‘Taint’ is a potent word; contaminate, pollute, befoul are its synonyms. Attach it to discourse that denies women a place in priesthood and it seems likely that it will be met with resistance, if not deep offence. I should emphasise that the Church hierarchy distances itself from this doctrine (Maltby, 1998), which is unofficially promulgated by those still actively against female ordination. The ecclesiology of this argument needs to be briefly established before we unpack the semiotics. The doctrine of taint reveres the tradition of male bishops ordaining male clergy, known as the Apostolic Succession, a lineage supposedly dating back to the early Church. Breaking this male line by ordaining a woman through the laying on of hands is thought to nullify the bishop’s sacramental efficacy – he loses his spiritual powers. That ordaining a woman uniquely calls into question a bishop’s purity and sacramental assurance should set feminist senses tingling. It is difficult not to conclude that at the heart of the doctrine of taint is the notion of woman as the source of pollution, that in her essence she is the despoiler of spiritual powers.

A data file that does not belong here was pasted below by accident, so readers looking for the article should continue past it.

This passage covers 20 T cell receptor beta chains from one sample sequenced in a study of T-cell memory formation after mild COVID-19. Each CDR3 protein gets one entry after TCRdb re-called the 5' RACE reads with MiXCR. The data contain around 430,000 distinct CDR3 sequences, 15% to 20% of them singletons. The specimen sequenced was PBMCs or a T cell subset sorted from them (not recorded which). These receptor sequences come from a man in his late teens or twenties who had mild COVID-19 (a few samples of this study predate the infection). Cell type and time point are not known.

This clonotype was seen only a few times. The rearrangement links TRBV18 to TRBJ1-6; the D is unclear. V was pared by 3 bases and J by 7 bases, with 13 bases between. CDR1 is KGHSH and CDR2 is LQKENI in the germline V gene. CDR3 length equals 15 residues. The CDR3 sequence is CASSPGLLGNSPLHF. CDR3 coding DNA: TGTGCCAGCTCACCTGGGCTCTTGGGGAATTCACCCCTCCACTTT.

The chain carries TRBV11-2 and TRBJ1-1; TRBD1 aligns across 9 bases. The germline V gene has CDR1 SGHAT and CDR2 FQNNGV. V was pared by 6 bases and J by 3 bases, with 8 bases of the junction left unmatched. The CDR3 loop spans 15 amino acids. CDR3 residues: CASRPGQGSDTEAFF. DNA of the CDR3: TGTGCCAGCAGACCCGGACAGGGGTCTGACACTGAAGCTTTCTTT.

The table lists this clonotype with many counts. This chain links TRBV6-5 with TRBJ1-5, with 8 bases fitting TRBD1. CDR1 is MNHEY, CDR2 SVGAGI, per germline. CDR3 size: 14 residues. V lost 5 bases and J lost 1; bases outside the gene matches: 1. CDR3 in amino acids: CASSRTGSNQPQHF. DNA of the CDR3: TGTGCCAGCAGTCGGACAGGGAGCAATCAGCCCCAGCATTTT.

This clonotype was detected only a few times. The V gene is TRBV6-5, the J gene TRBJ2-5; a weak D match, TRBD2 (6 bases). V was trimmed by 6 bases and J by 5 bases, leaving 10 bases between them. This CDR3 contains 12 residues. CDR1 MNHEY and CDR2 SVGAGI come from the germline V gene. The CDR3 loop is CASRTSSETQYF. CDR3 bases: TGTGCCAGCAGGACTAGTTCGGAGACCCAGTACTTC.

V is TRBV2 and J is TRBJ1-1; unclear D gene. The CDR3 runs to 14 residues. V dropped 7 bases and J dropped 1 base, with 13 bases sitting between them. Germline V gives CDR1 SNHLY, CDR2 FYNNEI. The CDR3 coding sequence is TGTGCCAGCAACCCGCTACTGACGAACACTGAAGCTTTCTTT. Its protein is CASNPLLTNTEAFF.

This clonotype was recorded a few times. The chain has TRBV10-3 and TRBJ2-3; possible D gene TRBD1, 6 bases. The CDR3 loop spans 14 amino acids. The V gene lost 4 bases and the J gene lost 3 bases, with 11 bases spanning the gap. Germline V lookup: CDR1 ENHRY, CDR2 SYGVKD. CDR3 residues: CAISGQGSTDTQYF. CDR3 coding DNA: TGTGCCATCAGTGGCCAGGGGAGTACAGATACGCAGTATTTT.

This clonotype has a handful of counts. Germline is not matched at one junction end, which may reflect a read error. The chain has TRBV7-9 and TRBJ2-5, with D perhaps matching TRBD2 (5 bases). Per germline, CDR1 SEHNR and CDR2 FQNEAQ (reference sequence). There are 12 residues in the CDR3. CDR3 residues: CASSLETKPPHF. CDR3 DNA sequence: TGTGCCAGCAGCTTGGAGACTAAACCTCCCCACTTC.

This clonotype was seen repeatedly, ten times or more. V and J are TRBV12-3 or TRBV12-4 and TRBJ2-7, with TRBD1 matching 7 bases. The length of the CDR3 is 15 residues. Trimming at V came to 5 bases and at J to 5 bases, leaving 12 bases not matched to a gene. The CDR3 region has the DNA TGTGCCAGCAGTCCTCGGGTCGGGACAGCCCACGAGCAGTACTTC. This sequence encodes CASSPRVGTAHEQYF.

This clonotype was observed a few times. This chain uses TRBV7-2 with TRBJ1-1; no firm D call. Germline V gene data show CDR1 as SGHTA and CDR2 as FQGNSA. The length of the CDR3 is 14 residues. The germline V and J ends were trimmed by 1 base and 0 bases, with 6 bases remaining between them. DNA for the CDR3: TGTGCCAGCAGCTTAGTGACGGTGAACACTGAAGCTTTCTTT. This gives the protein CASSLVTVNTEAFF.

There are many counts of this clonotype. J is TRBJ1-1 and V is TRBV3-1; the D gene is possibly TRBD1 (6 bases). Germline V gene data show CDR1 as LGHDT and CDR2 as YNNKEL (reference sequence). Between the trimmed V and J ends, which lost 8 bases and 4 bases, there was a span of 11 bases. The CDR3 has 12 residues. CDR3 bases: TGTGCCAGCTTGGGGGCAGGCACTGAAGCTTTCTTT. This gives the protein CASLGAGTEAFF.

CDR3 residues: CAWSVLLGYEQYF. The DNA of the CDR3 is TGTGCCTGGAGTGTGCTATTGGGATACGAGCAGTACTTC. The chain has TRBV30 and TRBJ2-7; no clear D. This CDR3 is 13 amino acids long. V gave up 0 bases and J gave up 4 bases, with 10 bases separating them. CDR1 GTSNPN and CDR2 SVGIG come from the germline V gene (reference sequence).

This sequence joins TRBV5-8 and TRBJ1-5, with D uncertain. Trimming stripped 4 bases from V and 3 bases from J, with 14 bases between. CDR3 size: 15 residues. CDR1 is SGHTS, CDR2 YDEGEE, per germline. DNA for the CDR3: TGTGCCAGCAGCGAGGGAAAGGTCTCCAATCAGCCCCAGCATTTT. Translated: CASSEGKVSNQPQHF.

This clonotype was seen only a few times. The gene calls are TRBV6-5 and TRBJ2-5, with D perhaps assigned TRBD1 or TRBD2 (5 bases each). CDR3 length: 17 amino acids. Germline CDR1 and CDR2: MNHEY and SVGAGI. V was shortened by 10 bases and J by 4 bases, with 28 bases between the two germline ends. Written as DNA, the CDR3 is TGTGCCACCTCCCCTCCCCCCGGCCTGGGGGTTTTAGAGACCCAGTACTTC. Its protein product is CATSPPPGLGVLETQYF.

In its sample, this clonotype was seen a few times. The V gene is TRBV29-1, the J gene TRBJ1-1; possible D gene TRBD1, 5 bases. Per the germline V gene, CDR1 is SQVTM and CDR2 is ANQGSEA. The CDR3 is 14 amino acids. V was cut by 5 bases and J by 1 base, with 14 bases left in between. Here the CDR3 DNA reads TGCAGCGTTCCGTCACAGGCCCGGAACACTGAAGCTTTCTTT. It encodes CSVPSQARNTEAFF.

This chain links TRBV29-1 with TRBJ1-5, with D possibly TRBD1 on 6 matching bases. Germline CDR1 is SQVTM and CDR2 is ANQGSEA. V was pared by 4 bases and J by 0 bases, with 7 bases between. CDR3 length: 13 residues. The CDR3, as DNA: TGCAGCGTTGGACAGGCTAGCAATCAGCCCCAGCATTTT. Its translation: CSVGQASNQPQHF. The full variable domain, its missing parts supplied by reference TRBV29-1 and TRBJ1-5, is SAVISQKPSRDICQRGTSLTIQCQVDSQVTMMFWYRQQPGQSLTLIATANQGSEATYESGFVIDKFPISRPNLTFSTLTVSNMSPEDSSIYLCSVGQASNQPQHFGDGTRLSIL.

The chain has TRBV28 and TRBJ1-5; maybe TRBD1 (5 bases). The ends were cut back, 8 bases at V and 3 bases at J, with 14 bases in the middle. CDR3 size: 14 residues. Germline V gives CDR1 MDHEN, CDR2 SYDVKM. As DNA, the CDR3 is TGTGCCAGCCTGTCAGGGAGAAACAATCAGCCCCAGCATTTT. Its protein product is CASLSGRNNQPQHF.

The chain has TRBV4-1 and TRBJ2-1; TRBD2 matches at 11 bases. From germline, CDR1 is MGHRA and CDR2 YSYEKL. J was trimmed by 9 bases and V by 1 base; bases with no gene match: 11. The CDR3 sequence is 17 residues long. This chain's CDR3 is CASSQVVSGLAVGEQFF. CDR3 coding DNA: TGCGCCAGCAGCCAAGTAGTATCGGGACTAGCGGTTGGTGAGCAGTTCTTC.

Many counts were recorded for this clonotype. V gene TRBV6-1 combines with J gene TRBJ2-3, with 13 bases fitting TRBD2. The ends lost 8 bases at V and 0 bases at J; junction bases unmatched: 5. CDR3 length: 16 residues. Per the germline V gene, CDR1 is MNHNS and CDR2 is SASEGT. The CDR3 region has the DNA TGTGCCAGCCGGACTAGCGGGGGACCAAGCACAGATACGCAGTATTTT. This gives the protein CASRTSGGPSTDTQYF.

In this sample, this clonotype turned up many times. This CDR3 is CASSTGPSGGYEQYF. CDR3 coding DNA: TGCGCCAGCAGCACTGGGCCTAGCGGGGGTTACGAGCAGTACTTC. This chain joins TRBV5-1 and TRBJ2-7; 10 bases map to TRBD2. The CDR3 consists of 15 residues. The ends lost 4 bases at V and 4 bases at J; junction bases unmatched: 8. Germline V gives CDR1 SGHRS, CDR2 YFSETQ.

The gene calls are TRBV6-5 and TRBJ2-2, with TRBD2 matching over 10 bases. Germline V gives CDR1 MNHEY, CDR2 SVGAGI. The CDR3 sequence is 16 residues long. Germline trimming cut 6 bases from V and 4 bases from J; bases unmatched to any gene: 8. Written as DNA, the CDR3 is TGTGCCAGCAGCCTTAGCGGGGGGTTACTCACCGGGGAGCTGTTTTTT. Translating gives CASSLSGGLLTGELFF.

My conversations with women clergy reveal a quiet, but firm, resistance to this view of themselves and, verbally swatting away the doctrine of taint, most reject it as magical thinking which is weak in theology. The Church hierarchy in 1992, on the other hand, did not dismiss the anti-women’s ordination arguments so easily – and this is where it gets real. The Act of Synod, the juridical process to allow women’s ordination, simultaneously created an ecclesiastical haven for those who believe women cannot be priests, embedding gender inequality into the very structure of the Church. Today, there are churches operating within this protected structure where only male priests are accepted and where tainted bishops are eschewed. ‘Flying Bishops’, who have never ordained a woman and remain untainted, are on hand to provide pastoral oversight for these enclave parishes. Known as the two integrities, this structural duality continually reproduces ambivalence for women priests, leaving them corralled into one, albeit much larger, side of the structure, and requiring them to theologically justify their presence or else circumvent suspicions over their status altogether.